The Calgary Journal
The Calgary Journal

Loyal participant encourages Calgary men to kick up their heels to help fight domestic violence

YWCAThumbHundreds of men will put their best stiletto forward at Calgary’s 11th annual Walk a Mile in Her Shoes on Sept. 20 to raise funds for the YWCA.

The organization — which operates the Sheriff King Home emergency shelter in Calgary — provides high heels for participants who sign up individually, or as a team, to walk through downtown Calgary with each person committing to raise $1,000 for the cause.

Ken Tsui, a management consultant, has been a loyal participant since 2009 with his team dubbed “Mini”. The team consists of members from the Mini Club of Calgary, a collection of drivers who enjoy their Mini Cooper cars while also getting involved in local events and giving back to Calgarians in need.

Tsui says after the group participated in a YWCA’s “Stuff a Mini” event, Joanna Domes, development officer at the YWCA, suggested the team should sign up for Walk a Mile.

This will be the Mini team’s ninth year in the event, with the group having raised just under $110,000 in the first seven years of participation, and an estimated $10,000 from last year’s event.YWCABody1Calgary Mayor Naheed Nenshi gave Ben Tsui and his Mini team the first place trophy in 2015. Tsui says he appreciates that the mayor “comes out to the event, has worn heels himself, and supports the walkers.” Nenshi has also helped with judging during the event. Photo by Neil Zeller

“The cause itself is so worthwhile,” Tsui says, “it kind of tells its own story.” He feels fortunate working in a corporate downtown setting with a captive audience. Raising funds for the event isn’t always easy, however, and Tsui wonders what the donations will look like given the current downturn in the economy.

Still, Tsui is passionate about the cause and the impact funds raised will have at the YWCA. According to their annual report, YWCA was able to support more than 6,700 individuals in 2015 by providing safe refuge, transitional housing, counseling, education, and child development services, including 488 women and children who spent at least one night at the Sheriff King Home.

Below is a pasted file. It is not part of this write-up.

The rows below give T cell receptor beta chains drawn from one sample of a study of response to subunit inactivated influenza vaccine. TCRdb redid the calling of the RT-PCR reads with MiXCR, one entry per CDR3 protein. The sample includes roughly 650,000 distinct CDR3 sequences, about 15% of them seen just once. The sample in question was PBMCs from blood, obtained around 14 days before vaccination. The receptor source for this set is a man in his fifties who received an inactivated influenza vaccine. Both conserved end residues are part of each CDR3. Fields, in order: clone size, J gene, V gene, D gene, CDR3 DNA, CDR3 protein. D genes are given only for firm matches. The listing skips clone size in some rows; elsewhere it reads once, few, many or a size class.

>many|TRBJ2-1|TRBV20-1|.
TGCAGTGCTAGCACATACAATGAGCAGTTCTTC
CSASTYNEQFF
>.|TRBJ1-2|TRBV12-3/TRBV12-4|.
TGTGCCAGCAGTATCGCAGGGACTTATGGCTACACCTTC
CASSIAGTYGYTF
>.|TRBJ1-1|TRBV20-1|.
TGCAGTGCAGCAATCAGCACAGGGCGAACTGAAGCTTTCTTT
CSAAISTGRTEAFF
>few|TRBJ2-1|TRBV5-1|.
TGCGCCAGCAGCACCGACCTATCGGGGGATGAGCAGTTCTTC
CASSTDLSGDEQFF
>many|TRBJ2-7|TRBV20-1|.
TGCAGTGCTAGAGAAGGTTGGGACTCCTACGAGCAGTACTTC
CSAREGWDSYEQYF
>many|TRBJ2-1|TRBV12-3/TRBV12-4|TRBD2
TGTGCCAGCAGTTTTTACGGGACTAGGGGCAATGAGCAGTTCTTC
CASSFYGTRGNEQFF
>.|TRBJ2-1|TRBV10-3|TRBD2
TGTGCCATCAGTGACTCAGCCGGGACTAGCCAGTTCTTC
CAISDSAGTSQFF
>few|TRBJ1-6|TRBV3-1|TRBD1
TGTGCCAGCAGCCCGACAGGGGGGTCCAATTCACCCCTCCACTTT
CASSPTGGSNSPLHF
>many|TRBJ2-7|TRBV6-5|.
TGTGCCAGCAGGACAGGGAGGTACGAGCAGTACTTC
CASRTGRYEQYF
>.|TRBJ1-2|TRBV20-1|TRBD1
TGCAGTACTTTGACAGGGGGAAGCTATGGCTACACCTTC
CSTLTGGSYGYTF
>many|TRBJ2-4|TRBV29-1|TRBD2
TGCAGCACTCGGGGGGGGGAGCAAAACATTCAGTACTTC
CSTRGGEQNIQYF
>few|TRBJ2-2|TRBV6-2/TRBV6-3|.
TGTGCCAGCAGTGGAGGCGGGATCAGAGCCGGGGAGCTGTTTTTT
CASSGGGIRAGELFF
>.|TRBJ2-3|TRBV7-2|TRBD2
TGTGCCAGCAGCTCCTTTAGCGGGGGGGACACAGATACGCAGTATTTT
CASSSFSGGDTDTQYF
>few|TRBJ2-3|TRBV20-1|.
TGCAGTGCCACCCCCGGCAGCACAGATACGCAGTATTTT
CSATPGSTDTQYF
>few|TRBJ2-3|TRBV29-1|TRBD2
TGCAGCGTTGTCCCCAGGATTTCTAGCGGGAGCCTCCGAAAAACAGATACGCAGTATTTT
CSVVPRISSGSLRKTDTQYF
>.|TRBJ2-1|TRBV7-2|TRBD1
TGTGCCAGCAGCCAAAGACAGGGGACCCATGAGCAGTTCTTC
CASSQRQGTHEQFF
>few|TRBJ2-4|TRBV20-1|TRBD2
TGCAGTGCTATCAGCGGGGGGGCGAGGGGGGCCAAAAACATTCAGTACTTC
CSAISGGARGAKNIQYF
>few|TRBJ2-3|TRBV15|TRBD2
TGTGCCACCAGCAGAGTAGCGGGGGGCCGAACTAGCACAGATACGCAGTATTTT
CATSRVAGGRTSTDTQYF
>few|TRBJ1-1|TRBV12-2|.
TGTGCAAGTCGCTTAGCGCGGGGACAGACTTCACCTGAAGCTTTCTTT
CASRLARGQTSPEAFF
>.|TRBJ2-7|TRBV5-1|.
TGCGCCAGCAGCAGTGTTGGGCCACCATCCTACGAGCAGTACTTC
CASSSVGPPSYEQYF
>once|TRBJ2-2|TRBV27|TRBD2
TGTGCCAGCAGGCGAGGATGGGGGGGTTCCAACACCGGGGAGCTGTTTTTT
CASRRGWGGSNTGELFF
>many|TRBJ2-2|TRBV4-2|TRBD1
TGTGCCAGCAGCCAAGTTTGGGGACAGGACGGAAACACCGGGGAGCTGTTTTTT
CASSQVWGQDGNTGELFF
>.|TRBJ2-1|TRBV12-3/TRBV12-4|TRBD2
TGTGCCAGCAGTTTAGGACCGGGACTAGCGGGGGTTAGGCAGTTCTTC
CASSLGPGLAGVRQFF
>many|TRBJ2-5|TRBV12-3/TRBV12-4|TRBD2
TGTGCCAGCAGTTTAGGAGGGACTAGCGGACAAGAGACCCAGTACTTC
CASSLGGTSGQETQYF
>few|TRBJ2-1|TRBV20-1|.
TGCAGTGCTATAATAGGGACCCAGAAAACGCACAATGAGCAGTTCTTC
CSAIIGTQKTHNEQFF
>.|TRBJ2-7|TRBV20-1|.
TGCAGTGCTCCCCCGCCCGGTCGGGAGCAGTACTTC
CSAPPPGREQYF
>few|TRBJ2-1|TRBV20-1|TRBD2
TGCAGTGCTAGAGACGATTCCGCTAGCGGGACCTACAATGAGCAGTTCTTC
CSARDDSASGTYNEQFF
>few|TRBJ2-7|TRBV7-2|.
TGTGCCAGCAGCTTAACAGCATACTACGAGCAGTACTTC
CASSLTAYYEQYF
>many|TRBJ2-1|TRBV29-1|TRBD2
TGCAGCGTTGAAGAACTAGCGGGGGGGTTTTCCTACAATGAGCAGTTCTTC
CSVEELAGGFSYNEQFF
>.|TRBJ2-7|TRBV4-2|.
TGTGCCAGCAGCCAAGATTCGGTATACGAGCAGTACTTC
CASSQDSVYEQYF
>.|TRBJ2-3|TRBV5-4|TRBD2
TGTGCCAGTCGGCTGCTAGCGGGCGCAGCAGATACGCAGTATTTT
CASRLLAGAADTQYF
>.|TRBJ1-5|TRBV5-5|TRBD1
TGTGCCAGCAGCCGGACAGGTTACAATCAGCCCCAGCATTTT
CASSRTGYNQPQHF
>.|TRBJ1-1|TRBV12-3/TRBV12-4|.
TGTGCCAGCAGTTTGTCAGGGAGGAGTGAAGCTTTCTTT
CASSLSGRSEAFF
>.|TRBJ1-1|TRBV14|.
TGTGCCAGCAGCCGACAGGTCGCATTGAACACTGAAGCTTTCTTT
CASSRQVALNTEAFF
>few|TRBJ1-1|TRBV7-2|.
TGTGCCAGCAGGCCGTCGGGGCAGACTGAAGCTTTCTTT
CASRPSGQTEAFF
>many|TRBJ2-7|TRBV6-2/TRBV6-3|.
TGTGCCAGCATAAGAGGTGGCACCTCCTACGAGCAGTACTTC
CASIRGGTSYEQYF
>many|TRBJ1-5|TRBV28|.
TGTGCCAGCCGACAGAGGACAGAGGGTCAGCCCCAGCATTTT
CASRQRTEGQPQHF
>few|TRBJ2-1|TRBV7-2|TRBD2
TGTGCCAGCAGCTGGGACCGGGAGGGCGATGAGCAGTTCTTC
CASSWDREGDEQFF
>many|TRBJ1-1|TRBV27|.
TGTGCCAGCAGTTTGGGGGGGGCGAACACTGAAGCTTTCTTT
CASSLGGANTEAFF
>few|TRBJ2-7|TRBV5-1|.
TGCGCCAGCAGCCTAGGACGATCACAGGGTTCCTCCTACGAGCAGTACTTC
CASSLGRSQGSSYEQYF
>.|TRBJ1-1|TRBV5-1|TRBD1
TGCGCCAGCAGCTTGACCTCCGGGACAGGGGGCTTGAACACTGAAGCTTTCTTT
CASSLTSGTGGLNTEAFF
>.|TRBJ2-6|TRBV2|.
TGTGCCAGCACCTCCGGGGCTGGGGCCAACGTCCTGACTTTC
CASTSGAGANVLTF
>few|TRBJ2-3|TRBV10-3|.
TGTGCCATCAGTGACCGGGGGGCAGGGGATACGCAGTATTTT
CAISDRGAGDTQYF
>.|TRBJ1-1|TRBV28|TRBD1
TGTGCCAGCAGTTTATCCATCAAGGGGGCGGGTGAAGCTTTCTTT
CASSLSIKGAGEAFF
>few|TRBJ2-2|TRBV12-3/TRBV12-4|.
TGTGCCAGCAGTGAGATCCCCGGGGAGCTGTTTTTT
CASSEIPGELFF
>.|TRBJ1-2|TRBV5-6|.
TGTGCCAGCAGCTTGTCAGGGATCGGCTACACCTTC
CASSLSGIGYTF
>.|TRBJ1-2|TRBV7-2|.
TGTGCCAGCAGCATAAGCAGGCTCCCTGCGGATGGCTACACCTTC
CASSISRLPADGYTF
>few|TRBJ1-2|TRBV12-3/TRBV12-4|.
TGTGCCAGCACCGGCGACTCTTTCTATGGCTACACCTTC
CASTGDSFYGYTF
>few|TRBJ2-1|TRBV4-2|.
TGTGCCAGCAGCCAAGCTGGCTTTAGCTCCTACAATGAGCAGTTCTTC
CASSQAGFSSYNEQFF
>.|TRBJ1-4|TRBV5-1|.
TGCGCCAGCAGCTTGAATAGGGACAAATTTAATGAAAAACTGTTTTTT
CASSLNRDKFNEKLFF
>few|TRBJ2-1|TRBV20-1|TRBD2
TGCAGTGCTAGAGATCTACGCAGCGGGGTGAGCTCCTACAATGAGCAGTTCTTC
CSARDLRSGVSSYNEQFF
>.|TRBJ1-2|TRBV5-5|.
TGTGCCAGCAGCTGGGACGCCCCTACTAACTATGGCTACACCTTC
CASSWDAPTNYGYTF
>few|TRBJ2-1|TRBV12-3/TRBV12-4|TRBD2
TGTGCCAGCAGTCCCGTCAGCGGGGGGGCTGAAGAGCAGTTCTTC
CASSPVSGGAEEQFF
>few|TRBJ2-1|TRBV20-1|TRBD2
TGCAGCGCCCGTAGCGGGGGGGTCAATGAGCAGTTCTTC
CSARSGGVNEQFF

“Unfortunately the issue still exists. If anything, its grown,” Tsui says of domestic violence in Calgary. “Last year was the 10th year having the event, and the numbers [of those women and children seeking help] have not gone down. The need is there.”

Andrea Camacho, special events coordinator at the YWCA, said in an email that the Calgary Police Services received more than 18,000 domestic conflict calls and reported an increase in violence and intensity of violence against women in 2015.

It is this knowledge that inspires Tsui and his team to come back every year. He says his team has “been fortunate enough to be the top fundraiser for the last two years.”

Tsui hasn’t been personally impacted by family violence, though he says that shouldn’t be a deterrent for other men getting involved.

“It’s so easy to turn a blind eye when it’s not in front of your face, when it isn’t an immediate family member.”

While it may be easy to turn a blind eye, Tsui says men aren’t the only ones who can get involved. Although the stroll is for men only, women can “encourage their men to step up and walk the event.” And if walking the event is impossible, fundraising is not too far of a stretch. He says there isn’t anything unique about the Mini team, and they aren’t backed by a big business.

“We’re literally just a handful of guys.”

YWCABody2Ben Tsui (holding the flag) and his Mini team are joined by hundreds of men in high heels for a walk along Stephen Avenue to raise funds for the YWCA of Calgary. Photo courtesy of Neil Zeller

Tsui remembers the days when the event required participants to only do a couple laps around Olympic Plaza, although that changed last year. The men start their walk at Banker’s Hall on Stephen Avenue and then walk to Olympic Plaza.

“It’s a lot longer, so we really [have] to earn that mile badge!” laughs Tsui. Participants who complete the walk receive a badge to celebrate their success.

Although Tsui believes donor fatigue — especially in the current economy — and lack of awareness keep men from participating, he encourages people to get involved in any way they can.

Pengrowth Energy Corp. was the event’s former title sponsor, but Camacho says the YWCA is just as excited to work with Shoppers Drug Mart as their current presenting sponsor as they were working with Pengrowth.

“The need is still there unfortunately,” Tsui says. “So, can we as individuals help as much as we can?”

To learn more or to register for the event, visit www.walkamile.ca.

To join Ben Tsui’s Mini team for the event, visit @CalgaryMINIClub on Facebook.

Thumbnail photo by Neil Zeller

This email address is being protected from spambots. You need JavaScript enabled to view it.